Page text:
Jump to main content.

Estimated Risk: Current Draft of "Page 2."

Information provided for informational purposes onlyNote: EPA no longer updates this information, but it may be useful as a reference or resource.
EPA strongly cautions that these estimates should not be used to draw conclusions about local risks. The results are most meaningful when viewed at the state or national level; for smaller areas, the modeling becomes less certain. In addition, these results represent conditions in 1996 rather than current conditions and the results are based on inhalation exposure to outdoor sources of air toxics only.


  • The risk estimates presented above represent risks associated with midrange estimates of population exposures. Due to a number of factors, some individuals may have substantially higher or lower exposures and risks. It is important to note that the model, as applied on the national scale, is not designed to quantify these extreme values of individual risks.


  • For certain chemicals, exposure pathways other than inhalation, as well as indoor sources of air toxics, may contribute substantially to total risks. This assessment does not address these other routes of exposure (i.e., ingestion or dermal) or inhalation exposure resulting from indoor sources.


  • This risk characterization assumes pollutant exposures remain at 1996 levels over a 70 year lifetime. Therefore, it does not take into account significant reductions that have taken effect since 1996, including those from: 1) mobile source regulations; 2) many of the air toxics regulations EPA has issued for major industrial sources; 3) State or industry initiatives; and 4) facility closures. In addition, it does not take into account future reductions. For example, by 2007, EPA expects mobile source emissions of benzene to be cut in half due to EPA regulations.


  • Simplified modeling assumptions may introduce significant uncertainties into each component of the assessment. See the full discussion of these limitations.


  • Because of these uncertainties, EPA will not use the results of this assessment to determine source-specific contributions or to set regulatory requirements. However, EPA will use these results to inform decisions about the priorities of the air toxics program and to guide the collection of additional data that could lead to regulatory decisions.


  • EPA provides cancer risk estimates for carcinogens in the form of a number such as "in a million". The meaning of a risk level of 1 in a million (for example) is that an individual continually exposed to a pollutant at a specified concentration over the course of a lifetime sustains a 1 in a million chance of contracting cancer as a result of that exposure. All risk estimates are considered conservative, but not worst-case. True risk would probably be less, but could be greater.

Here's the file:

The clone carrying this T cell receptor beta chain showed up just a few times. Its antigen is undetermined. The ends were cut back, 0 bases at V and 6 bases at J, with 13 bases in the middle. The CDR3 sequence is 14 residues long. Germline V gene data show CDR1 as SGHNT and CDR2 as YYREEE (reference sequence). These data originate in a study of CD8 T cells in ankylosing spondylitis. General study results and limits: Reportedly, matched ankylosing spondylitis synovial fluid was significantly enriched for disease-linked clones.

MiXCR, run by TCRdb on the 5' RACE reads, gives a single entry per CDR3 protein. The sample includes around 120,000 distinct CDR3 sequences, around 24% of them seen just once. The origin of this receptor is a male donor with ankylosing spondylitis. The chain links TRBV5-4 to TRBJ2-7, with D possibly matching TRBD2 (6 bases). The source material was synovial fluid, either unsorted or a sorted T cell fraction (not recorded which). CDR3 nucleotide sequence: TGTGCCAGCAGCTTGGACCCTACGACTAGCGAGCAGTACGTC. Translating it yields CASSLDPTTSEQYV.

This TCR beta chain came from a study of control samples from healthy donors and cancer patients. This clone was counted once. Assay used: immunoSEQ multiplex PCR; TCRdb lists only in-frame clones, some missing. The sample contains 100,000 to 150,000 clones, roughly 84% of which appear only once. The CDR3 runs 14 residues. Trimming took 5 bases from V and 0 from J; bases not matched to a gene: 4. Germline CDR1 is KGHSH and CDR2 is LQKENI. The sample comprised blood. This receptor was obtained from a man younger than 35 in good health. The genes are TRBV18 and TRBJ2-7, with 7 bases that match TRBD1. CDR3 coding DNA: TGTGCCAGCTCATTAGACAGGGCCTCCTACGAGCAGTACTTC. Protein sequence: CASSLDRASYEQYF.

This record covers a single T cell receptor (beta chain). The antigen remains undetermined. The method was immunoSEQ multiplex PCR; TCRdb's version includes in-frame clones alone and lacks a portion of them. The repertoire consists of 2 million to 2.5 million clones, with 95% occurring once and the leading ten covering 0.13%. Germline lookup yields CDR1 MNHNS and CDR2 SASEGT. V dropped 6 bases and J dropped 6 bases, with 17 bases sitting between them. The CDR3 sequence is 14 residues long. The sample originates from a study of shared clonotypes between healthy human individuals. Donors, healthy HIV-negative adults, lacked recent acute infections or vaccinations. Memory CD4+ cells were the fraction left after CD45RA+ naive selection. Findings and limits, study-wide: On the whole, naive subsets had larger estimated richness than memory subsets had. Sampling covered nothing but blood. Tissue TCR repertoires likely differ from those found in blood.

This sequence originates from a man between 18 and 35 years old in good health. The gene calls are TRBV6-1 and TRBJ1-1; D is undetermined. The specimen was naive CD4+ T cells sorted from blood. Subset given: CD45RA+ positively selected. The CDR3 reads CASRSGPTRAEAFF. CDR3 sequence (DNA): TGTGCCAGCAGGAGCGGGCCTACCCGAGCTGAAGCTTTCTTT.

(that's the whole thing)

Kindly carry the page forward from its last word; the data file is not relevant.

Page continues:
• EPA provides hazard quotient (HQ) values for non-carcinogens in the form of a number such as 0.1 or 1.0. Hazard quotient is the ratio of a predicted exposure concentration to the reference concentration (RfC) for a pollutant. For example, a hazard quotient of 1.0 means that the predicted exposure concentration equals the reference concentration, and a hazard quotient of 0.1 means the predicted exposure concentration is one-tenth the reference concentration. Reference concentration is an estimate of the continuous lifetime inhalation exposure that the EPA believes is likely to have no appreciable risk of deleterious non-cancer effects. Although exposures below the RfC are believed to be safe, exposures above the RfC are not necessarily associated with adverse effects. Nevertheless, as exposure increases above the RfC, the risk for adverse effects also increases.


  • These risk and hazard quotient levels are not regulatory levels. They are provided to help gauge the relative potential of the air pollutants considered in this assessment to cause adverse health effects based on inhalation exposures. The determination of what is an acceptable or unacceptable risk or hazard quotient level depends on additional factors and more refined information, and is not addressed in this assessment.


  • A summary of the cancer risk potencies and the non- cancer reference concentrations used in this assessment is available at www.epa.gov/airtoxics/nata/nettables.pdf.

Local Navigation

Jump to main content.